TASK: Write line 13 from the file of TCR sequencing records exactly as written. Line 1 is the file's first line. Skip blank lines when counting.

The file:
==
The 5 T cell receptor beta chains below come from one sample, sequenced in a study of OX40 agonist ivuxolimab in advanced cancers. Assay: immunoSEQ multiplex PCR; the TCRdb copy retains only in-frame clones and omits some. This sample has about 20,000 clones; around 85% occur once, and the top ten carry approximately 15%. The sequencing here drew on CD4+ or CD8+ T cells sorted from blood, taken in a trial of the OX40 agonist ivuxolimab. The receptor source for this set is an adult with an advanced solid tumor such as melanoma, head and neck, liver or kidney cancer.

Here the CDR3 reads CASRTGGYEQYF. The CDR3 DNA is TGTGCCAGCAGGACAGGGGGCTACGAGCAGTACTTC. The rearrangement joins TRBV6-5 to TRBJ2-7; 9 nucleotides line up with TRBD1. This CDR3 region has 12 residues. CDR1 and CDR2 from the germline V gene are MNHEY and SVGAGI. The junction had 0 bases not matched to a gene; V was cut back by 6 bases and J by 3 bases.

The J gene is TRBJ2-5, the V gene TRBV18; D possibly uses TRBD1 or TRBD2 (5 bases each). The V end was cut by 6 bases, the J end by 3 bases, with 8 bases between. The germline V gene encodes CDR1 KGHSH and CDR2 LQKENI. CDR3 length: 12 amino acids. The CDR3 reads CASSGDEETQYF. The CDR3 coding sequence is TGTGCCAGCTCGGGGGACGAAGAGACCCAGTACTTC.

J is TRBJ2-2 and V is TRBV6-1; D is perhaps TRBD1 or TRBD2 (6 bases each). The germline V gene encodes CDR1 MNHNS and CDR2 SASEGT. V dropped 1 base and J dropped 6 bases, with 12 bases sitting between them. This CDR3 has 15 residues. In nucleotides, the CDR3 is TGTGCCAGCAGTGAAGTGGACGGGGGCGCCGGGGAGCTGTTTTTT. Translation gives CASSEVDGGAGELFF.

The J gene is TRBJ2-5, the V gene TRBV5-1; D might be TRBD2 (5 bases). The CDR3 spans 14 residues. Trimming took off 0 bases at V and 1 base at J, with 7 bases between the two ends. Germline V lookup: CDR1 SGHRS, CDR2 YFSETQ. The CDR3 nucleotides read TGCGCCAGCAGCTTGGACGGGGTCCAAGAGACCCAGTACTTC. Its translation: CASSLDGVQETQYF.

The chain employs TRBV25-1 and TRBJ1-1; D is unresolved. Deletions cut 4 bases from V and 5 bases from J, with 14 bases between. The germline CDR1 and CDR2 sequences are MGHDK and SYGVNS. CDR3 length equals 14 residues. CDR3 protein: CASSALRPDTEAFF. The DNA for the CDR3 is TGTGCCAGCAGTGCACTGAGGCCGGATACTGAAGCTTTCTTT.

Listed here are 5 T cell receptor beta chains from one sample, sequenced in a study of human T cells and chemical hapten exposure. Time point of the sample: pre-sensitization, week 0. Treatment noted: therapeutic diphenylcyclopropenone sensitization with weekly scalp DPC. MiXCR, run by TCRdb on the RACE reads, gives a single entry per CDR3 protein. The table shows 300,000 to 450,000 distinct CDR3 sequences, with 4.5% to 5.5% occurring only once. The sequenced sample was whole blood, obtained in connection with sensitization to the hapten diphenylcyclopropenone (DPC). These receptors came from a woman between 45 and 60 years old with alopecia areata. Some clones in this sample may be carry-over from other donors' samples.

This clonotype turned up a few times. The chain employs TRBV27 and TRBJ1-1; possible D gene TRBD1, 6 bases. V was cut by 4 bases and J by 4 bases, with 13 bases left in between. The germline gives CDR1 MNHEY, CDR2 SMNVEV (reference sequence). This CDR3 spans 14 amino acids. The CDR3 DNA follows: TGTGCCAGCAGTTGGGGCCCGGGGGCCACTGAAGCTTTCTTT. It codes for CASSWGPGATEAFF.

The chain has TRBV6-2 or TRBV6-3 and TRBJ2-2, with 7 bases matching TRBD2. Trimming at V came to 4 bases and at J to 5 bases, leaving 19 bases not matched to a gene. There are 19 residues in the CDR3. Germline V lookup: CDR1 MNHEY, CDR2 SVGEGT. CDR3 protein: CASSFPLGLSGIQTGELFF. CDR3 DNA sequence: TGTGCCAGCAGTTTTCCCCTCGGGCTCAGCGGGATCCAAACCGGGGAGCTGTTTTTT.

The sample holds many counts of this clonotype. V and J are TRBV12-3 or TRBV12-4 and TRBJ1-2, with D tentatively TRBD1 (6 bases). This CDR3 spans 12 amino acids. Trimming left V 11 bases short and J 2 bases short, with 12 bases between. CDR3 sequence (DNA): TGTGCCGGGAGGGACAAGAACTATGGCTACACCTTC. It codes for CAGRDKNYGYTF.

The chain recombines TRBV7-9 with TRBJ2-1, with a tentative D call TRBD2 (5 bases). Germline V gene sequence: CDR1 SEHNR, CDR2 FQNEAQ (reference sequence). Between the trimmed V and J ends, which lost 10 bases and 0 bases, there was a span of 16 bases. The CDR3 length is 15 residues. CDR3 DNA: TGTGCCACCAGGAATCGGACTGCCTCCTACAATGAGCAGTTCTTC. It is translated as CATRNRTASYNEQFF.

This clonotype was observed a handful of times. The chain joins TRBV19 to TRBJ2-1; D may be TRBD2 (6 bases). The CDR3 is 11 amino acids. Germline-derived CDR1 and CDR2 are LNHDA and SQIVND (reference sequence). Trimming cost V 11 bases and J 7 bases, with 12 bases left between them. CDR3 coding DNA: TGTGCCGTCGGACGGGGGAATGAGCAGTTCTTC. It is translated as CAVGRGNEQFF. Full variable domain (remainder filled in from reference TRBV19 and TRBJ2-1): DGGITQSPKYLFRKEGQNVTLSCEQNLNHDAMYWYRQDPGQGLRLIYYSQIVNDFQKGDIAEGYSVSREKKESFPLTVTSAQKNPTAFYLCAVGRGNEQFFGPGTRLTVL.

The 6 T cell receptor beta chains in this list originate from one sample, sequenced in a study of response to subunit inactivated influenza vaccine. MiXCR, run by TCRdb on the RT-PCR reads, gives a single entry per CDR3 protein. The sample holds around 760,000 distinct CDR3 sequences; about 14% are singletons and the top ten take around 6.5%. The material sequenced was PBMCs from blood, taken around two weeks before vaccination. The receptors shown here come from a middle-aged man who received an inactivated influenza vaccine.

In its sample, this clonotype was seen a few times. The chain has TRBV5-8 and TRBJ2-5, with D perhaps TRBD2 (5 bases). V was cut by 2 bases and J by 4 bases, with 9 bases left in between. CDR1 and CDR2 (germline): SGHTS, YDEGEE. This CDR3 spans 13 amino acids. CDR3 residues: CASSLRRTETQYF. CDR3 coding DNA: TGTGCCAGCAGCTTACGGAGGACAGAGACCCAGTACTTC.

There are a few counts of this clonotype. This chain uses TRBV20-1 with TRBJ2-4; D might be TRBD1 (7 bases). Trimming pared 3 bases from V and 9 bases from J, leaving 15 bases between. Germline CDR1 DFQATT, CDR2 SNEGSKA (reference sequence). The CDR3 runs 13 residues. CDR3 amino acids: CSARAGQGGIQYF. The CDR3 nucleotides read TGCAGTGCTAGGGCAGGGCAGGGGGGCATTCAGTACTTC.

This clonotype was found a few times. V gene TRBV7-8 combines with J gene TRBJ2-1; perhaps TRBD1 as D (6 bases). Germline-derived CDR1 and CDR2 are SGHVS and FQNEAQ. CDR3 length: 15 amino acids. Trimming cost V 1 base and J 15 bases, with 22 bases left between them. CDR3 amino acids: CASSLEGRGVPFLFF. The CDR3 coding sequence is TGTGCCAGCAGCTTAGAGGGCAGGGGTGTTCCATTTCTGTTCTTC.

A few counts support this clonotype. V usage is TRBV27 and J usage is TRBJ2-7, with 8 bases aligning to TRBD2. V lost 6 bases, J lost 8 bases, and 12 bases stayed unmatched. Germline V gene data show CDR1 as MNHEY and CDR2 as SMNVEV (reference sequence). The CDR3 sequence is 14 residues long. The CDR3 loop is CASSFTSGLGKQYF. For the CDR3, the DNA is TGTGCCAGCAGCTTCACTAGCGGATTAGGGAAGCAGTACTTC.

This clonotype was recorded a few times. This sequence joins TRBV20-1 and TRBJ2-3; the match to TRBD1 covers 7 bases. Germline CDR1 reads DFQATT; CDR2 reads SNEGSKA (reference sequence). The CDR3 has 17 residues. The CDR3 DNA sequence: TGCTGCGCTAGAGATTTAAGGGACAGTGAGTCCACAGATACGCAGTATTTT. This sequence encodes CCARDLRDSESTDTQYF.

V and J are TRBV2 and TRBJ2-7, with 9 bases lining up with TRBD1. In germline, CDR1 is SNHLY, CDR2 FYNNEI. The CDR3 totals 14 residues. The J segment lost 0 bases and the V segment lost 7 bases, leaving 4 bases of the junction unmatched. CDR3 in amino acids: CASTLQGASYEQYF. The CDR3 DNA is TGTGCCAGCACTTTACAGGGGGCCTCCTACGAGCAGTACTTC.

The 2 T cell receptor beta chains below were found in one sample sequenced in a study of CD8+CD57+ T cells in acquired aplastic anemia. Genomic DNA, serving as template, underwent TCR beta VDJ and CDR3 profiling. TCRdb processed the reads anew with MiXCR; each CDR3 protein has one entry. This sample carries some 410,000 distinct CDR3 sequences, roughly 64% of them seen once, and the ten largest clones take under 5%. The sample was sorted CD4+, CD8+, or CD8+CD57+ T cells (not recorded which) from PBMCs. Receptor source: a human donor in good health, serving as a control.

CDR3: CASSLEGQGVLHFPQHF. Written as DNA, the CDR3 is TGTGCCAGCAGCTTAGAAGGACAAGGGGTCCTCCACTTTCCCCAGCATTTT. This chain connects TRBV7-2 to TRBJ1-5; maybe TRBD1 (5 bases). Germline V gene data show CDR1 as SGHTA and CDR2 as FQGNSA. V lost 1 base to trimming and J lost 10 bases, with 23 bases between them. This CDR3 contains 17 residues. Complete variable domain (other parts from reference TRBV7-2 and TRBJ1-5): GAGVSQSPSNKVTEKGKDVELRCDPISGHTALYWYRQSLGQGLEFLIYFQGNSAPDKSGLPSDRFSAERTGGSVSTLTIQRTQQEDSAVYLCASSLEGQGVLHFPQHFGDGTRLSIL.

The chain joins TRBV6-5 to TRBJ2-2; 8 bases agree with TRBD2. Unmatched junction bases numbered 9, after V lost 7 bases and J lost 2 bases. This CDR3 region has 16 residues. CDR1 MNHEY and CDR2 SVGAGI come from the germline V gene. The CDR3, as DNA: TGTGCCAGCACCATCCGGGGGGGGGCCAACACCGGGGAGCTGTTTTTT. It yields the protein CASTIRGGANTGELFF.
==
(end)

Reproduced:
The 6 T cell receptor beta chains in this list originate from one sample, sequenced in a study of response to subunit inactivated influenza vaccine. MiXCR, run by TCRdb on the RT-PCR reads, gives a single entry per CDR3 protein. The sample holds around 760,000 distinct CDR3 sequences; about 14% are singletons and the top ten take around 6.5%. The material sequenced was PBMCs from blood, taken around two weeks before vaccination. The receptors shown here come from a middle-aged man who received an inactivated influenza vaccine.